Fight Threats in Cybersecurity with a Bachelor of Science (B.S) in Information Assurance
Our modern economy and exchange of information depends on the interconnectivity of computers, systems, organizations and individuals. This intertwined existence can lead to serious vulnerabilities that expose governments, companies and ordinary people to cyber attacks. These attacks can wreak havoc on our finances, infrastructure, and perhaps most importantly, our information. A recent report by Cybersecurity Ventures found that by 2021 cyber attacks could cost the world $6 trillion. A lot of that money will be spent trying to recover information that wasn’t properly protected. In 2014, the World Economic Forum found there were 2.5 billion exposed records in the previous five years due to cyber attacks.
To make matters worse, the affects of cyber attacks are blooming exponentially. After the recent Equifax cyber attack, experts estimated that at least 143 million Americans’ data was stolen, and the Identity Theft Resource Center found that approximately 825 million records have been traded on the black market. In the Equinox hack, cyber criminals were able to gain access to people’s Social Security numbers, drivers licenses, names, birthdates and addresses. With those records, cyber criminals can repeatedly damage people’s lives, and there’s no real mechanism to stop it. By studying Information Assurance, you can help devise new ways to protect people from these kinds of attacks, devise systems to nullify subsequent affects of attacks and demonstrate how easily information can be stolen from individuals, government agencies, and large corporations.
Too many organizations are cutting corners, or just don’t understand the threats involved in a cyber attack, how cyber attacks work, and how much damage they can cause. And far too often, an organizations’ budget to protect vital information is only increased after an attack occurs. To try and help organizations take preemptive action against cyber attacks, IBM has worked with the Ponemon Institute to estimate the Cost of a Data Breach. So what can you do about this?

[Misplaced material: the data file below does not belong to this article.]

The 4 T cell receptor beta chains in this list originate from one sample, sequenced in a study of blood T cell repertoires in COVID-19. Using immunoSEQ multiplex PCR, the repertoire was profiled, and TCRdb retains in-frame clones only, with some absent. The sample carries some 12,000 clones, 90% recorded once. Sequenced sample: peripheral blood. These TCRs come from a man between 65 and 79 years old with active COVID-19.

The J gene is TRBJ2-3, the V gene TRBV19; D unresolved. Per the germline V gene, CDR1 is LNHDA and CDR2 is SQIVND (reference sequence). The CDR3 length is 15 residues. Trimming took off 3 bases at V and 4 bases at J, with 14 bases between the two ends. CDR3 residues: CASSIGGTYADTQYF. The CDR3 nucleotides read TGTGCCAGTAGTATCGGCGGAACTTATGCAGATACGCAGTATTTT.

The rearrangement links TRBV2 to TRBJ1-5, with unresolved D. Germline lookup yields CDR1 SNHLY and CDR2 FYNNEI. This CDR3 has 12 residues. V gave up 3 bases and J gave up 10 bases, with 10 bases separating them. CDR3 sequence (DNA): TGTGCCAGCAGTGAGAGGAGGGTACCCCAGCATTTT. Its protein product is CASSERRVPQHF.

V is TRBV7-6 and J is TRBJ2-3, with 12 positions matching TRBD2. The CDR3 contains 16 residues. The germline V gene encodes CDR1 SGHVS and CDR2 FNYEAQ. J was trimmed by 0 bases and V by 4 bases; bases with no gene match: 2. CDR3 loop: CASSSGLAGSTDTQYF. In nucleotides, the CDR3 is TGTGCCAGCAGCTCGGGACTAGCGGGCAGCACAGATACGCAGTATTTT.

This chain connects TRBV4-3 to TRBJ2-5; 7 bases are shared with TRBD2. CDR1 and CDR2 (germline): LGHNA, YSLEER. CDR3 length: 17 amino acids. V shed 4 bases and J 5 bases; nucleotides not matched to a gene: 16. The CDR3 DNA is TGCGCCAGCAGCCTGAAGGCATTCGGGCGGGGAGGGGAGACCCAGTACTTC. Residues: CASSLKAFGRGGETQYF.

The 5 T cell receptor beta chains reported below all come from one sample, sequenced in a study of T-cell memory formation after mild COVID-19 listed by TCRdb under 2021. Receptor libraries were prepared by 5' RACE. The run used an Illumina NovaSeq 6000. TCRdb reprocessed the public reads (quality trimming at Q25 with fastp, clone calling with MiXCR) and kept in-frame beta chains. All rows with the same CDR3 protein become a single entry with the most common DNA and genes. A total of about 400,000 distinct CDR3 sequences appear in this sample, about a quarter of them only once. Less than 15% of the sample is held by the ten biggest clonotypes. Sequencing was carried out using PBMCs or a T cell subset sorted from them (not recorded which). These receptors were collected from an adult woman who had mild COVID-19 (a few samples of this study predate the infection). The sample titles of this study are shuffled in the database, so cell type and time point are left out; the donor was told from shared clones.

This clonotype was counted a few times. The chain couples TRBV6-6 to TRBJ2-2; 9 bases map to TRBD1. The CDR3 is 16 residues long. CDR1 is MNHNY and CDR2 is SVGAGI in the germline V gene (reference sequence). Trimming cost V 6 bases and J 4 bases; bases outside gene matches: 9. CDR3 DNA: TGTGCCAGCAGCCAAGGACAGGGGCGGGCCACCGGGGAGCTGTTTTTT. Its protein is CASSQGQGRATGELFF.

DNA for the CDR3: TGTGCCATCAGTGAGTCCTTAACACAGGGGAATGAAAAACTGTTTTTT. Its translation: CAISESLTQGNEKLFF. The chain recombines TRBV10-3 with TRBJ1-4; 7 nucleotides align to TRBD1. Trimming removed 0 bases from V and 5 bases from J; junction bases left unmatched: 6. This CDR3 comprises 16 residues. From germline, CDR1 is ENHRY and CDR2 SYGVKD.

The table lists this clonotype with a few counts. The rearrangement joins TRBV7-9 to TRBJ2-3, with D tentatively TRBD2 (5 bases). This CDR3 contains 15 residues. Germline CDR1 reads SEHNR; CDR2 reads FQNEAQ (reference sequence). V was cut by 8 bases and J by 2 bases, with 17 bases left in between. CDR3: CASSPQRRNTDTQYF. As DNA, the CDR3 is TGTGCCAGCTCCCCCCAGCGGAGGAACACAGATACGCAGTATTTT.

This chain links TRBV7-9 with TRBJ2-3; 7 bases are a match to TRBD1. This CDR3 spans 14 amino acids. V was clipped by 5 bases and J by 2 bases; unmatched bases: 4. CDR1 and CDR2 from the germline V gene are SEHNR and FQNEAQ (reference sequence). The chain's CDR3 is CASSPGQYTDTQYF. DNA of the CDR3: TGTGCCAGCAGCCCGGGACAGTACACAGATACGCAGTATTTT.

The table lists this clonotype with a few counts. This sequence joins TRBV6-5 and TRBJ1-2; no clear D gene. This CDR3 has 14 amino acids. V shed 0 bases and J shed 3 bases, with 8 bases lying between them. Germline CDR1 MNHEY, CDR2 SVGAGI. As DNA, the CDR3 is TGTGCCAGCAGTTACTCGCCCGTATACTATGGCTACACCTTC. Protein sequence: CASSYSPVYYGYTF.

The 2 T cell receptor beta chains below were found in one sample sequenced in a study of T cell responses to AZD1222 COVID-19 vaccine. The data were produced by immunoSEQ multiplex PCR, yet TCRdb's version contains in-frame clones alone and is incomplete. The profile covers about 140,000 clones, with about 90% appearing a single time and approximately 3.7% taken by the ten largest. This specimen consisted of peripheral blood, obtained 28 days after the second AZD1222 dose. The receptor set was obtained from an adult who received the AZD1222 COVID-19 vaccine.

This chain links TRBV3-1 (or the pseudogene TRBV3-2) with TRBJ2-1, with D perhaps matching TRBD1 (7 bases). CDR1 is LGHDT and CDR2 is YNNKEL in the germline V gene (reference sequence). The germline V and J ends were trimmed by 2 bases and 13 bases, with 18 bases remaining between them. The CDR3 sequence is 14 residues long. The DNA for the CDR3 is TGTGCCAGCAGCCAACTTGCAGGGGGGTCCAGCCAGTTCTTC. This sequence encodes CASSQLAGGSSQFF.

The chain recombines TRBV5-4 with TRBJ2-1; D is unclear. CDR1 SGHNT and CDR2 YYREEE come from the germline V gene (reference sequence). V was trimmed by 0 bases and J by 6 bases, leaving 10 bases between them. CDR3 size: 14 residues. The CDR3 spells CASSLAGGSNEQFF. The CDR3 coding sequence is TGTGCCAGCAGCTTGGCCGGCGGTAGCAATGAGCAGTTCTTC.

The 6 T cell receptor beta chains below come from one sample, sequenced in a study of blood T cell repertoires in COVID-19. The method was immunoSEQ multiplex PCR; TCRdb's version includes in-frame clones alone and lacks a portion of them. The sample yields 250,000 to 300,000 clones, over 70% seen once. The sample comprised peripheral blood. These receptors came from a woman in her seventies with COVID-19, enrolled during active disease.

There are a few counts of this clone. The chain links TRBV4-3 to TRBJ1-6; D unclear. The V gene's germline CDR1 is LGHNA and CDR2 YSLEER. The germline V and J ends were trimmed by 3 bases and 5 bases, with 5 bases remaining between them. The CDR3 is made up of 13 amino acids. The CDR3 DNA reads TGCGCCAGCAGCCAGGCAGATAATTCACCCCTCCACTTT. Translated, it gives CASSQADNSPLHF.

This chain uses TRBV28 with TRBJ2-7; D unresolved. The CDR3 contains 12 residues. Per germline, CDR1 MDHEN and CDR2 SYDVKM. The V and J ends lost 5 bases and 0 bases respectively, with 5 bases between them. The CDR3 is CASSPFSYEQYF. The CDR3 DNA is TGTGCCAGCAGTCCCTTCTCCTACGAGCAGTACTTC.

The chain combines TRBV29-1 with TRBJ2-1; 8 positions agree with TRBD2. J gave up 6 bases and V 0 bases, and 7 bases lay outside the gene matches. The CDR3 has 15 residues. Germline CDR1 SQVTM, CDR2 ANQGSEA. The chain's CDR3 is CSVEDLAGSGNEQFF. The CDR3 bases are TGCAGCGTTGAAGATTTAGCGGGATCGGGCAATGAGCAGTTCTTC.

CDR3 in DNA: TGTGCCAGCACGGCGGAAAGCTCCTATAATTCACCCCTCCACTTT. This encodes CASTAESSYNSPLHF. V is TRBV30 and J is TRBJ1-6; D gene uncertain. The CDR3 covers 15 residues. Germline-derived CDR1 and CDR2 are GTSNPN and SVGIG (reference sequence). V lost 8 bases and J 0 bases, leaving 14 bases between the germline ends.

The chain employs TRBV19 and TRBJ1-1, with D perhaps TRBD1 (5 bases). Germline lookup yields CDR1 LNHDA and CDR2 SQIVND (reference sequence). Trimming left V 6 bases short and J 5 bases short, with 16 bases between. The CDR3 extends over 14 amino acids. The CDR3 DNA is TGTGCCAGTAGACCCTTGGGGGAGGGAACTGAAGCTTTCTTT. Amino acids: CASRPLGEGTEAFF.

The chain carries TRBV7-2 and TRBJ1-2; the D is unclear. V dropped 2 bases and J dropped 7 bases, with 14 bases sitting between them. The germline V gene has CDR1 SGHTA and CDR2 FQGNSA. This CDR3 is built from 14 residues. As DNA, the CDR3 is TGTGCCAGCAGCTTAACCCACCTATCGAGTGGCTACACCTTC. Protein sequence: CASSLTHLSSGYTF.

As an Information Assurance professional, you’ll protect digital information for businesses, nonprofits, government agencies or even individuals. In Information Assurance programs, you’ll build a strong foundational understanding of cyber security and computers, to fully grapple with the techniques used to damage, steal or compromise them. You’ll then use that expertise to design and create strategies to protect your employers information through cryptography, authentication, and much more. You’ll also understand how to preemptively build shields, fail safes and recovery points for computers to fend off attacks and retain information in the case of an attack. Throughout, you’ll focus on making sure attacks don’t happen in the first place, by anticipating where attacks come from (whether it be an internal criminal within the organization, or an external bad actor), by implementing effective checks and balances that control online transactions or interactions. You’ll incorporate organizational needs and find ways to work with them in the design of computer networks and infrastructure. You’ll also work to detect intrusion and control it, even in the midst of an attack. And throughout, you’ll be among the most desirable professionals in the already booming tech economy.